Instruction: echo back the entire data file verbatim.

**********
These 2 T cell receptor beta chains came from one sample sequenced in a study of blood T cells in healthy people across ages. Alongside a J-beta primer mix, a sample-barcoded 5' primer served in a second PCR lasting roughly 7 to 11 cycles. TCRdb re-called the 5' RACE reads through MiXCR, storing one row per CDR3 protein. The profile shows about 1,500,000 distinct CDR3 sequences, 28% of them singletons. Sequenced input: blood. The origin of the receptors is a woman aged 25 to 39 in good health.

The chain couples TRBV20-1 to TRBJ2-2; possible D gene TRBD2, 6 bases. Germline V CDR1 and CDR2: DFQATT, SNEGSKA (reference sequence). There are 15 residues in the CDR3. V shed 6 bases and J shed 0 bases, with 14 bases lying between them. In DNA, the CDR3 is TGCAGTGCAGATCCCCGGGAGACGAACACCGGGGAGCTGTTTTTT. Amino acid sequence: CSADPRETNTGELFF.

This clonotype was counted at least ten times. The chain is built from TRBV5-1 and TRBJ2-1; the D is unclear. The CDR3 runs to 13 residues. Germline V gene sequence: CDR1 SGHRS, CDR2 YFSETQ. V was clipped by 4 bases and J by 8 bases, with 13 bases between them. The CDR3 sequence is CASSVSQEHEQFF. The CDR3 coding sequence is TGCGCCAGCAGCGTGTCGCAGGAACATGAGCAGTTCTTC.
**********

These 2 T cell receptor beta chains came from one sample sequenced in a study of blood T cells in healthy people across ages. Alongside a J-beta primer mix, a sample-barcoded 5' primer served in a second PCR lasting roughly 7 to 11 cycles. TCRdb re-called the 5' RACE reads through MiXCR, storing one row per CDR3 protein. The profile shows about 1,500,000 distinct CDR3 sequences, 28% of them singletons. Sequenced input: blood. The origin of the receptors is a woman aged 25 to 39 in good health.

The chain couples TRBV20-1 to TRBJ2-2; possible D gene TRBD2, 6 bases. Germline V CDR1 and CDR2: DFQATT, SNEGSKA (reference sequence). There are 15 residues in the CDR3. V shed 6 bases and J shed 0 bases, with 14 bases lying between them. In DNA, the CDR3 is TGCAGTGCAGATCCCCGGGAGACGAACACCGGGGAGCTGTTTTTT. Amino acid sequence: CSADPRETNTGELFF.

This clonotype was counted at least ten times. The chain is built from TRBV5-1 and TRBJ2-1; the D is unclear. The CDR3 runs to 13 residues. Germline V gene sequence: CDR1 SGHRS, CDR2 YFSETQ. V was clipped by 4 bases and J by 8 bases, with 13 bases between them. The CDR3 sequence is CASSVSQEHEQFF. The CDR3 coding sequence is TGCGCCAGCAGCGTGTCGCAGGAACATGAGCAGTTCTTC.